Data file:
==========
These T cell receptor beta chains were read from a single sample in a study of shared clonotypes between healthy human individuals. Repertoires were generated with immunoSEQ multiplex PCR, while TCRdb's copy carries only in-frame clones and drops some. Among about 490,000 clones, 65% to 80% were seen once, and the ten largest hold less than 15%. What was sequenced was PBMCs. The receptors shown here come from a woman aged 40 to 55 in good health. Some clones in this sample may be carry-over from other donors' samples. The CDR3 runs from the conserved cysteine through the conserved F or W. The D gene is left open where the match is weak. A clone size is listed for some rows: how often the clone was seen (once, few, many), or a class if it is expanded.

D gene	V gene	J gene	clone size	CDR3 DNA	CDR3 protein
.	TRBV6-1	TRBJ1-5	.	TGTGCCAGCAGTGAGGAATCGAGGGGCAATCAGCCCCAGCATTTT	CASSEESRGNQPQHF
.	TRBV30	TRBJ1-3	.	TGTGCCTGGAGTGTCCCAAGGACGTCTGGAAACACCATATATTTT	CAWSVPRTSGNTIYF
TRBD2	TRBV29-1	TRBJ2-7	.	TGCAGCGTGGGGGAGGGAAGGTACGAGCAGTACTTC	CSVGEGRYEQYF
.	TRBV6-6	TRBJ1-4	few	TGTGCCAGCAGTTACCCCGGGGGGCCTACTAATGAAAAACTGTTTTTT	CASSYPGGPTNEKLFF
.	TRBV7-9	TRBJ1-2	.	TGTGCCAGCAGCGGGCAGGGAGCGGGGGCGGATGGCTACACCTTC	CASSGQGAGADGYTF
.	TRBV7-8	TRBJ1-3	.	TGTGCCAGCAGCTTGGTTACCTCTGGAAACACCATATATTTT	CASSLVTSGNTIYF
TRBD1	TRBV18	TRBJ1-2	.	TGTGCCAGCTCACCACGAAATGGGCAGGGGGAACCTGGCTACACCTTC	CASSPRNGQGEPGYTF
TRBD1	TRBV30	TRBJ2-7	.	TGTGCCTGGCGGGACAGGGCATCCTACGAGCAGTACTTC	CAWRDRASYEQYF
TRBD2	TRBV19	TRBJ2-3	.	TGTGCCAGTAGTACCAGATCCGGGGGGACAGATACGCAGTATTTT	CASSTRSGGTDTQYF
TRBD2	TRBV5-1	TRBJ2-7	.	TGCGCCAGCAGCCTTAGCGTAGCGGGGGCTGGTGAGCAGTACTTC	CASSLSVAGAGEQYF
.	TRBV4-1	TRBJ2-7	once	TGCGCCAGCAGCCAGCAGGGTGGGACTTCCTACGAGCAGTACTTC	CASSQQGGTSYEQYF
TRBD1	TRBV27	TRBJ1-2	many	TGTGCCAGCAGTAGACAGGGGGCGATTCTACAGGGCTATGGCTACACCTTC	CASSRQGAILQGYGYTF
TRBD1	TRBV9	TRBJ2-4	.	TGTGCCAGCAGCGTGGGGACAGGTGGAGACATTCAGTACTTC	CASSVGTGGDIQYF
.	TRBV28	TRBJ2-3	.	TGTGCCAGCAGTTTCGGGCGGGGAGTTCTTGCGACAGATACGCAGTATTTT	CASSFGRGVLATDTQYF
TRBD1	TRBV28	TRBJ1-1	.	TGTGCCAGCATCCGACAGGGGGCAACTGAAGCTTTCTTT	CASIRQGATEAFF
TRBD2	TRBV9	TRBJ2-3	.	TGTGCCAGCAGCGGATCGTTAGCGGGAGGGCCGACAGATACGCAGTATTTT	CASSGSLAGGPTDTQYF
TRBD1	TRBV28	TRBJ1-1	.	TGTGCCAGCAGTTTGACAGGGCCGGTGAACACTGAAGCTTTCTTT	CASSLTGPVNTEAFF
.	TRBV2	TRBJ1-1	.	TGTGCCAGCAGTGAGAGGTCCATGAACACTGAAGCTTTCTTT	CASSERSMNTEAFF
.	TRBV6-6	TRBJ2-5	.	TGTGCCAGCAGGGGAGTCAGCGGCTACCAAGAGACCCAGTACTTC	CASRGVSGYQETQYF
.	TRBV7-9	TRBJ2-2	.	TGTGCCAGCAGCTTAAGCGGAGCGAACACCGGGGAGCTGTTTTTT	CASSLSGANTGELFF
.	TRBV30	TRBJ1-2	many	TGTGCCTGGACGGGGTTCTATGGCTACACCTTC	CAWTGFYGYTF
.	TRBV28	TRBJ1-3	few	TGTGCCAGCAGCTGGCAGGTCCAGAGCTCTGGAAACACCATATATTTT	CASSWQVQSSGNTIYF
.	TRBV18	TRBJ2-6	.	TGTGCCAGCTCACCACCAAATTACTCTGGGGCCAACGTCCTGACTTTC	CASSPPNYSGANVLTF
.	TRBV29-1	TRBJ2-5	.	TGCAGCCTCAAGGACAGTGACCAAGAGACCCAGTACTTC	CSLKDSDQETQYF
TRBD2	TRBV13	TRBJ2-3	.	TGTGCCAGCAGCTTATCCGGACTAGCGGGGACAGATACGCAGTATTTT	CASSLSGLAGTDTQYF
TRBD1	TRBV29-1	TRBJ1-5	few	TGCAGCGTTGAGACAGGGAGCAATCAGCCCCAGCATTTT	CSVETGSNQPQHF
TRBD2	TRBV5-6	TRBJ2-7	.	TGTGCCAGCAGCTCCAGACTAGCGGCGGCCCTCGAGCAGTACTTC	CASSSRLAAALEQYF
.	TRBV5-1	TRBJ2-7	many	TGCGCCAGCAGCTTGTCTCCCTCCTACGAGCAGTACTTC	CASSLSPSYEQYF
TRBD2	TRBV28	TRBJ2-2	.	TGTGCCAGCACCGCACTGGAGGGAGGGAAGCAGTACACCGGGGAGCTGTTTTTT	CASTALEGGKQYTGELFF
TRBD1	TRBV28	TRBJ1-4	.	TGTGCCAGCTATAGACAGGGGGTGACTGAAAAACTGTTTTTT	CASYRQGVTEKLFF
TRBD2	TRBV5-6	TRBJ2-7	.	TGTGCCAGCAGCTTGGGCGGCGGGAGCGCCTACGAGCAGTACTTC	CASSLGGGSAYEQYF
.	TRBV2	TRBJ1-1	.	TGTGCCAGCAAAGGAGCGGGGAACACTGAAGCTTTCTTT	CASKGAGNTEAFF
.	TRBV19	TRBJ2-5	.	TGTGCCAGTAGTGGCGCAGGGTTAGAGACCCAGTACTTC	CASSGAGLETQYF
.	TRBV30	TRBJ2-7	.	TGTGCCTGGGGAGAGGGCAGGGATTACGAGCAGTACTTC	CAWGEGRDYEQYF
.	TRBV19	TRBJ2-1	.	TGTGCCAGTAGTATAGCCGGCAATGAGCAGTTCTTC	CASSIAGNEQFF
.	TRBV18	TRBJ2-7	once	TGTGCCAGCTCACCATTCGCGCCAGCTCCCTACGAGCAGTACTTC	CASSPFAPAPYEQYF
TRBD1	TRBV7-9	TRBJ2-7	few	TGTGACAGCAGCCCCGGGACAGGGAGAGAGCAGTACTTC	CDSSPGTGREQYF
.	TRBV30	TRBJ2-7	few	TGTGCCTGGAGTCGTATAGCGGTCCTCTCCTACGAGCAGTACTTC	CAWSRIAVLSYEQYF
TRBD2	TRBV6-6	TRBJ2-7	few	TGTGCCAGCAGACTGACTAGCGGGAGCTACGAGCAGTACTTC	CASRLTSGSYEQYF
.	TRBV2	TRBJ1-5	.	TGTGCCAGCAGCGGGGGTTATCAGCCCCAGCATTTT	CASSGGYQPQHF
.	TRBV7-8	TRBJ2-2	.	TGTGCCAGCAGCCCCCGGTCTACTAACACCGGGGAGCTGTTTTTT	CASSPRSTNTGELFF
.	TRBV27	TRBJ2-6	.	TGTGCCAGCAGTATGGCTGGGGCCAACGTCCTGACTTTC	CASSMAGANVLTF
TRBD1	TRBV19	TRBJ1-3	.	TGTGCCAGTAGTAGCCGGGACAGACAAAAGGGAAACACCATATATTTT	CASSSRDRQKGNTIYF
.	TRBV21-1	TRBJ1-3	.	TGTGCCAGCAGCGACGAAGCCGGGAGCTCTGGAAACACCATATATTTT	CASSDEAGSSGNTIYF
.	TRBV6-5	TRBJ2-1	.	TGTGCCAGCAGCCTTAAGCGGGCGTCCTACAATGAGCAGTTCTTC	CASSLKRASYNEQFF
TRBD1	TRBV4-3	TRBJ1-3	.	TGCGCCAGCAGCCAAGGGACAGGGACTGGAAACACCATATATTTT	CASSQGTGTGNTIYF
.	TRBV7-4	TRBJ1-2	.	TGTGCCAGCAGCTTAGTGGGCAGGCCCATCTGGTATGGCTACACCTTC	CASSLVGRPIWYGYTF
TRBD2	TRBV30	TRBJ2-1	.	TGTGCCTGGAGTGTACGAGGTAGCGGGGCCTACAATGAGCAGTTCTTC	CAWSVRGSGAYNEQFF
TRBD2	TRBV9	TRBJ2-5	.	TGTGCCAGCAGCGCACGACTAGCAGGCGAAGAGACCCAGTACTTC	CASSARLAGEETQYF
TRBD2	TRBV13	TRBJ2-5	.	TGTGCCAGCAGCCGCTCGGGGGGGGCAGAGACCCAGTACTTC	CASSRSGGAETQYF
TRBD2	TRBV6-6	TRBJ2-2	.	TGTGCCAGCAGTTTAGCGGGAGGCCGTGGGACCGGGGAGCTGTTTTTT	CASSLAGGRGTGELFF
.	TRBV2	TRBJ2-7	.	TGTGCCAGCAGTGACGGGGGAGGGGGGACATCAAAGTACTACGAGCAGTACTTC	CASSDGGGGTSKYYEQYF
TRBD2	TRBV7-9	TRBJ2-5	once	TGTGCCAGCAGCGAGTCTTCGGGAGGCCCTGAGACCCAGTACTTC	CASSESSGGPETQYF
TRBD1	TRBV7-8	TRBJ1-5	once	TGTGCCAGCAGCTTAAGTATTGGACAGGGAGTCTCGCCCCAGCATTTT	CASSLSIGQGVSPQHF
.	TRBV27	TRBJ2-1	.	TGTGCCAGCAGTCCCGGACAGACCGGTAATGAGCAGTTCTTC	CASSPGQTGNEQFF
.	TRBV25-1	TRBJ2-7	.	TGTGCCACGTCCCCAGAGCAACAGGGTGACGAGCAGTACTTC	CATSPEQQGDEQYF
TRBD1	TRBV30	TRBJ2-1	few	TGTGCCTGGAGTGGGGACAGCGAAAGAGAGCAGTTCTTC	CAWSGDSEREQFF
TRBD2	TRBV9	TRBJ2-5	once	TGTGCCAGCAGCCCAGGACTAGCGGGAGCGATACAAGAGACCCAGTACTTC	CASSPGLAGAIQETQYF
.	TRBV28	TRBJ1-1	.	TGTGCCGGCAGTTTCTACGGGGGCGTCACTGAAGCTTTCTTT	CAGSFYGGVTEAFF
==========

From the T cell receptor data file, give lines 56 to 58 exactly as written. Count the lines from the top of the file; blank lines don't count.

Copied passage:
TRBD1	TRBV7-8	TRBJ1-5	once	TGTGCCAGCAGCTTAAGTATTGGACAGGGAGTCTCGCCCCAGCATTTT	CASSLSIGQGVSPQHF
.	TRBV27	TRBJ2-1	.	TGTGCCAGCAGTCCCGGACAGACCGGTAATGAGCAGTTCTTC	CASSPGQTGNEQFF
.	TRBV25-1	TRBJ2-7	.	TGTGCCACGTCCCCAGAGCAACAGGGTGACGAGCAGTACTTC	CATSPEQQGDEQYF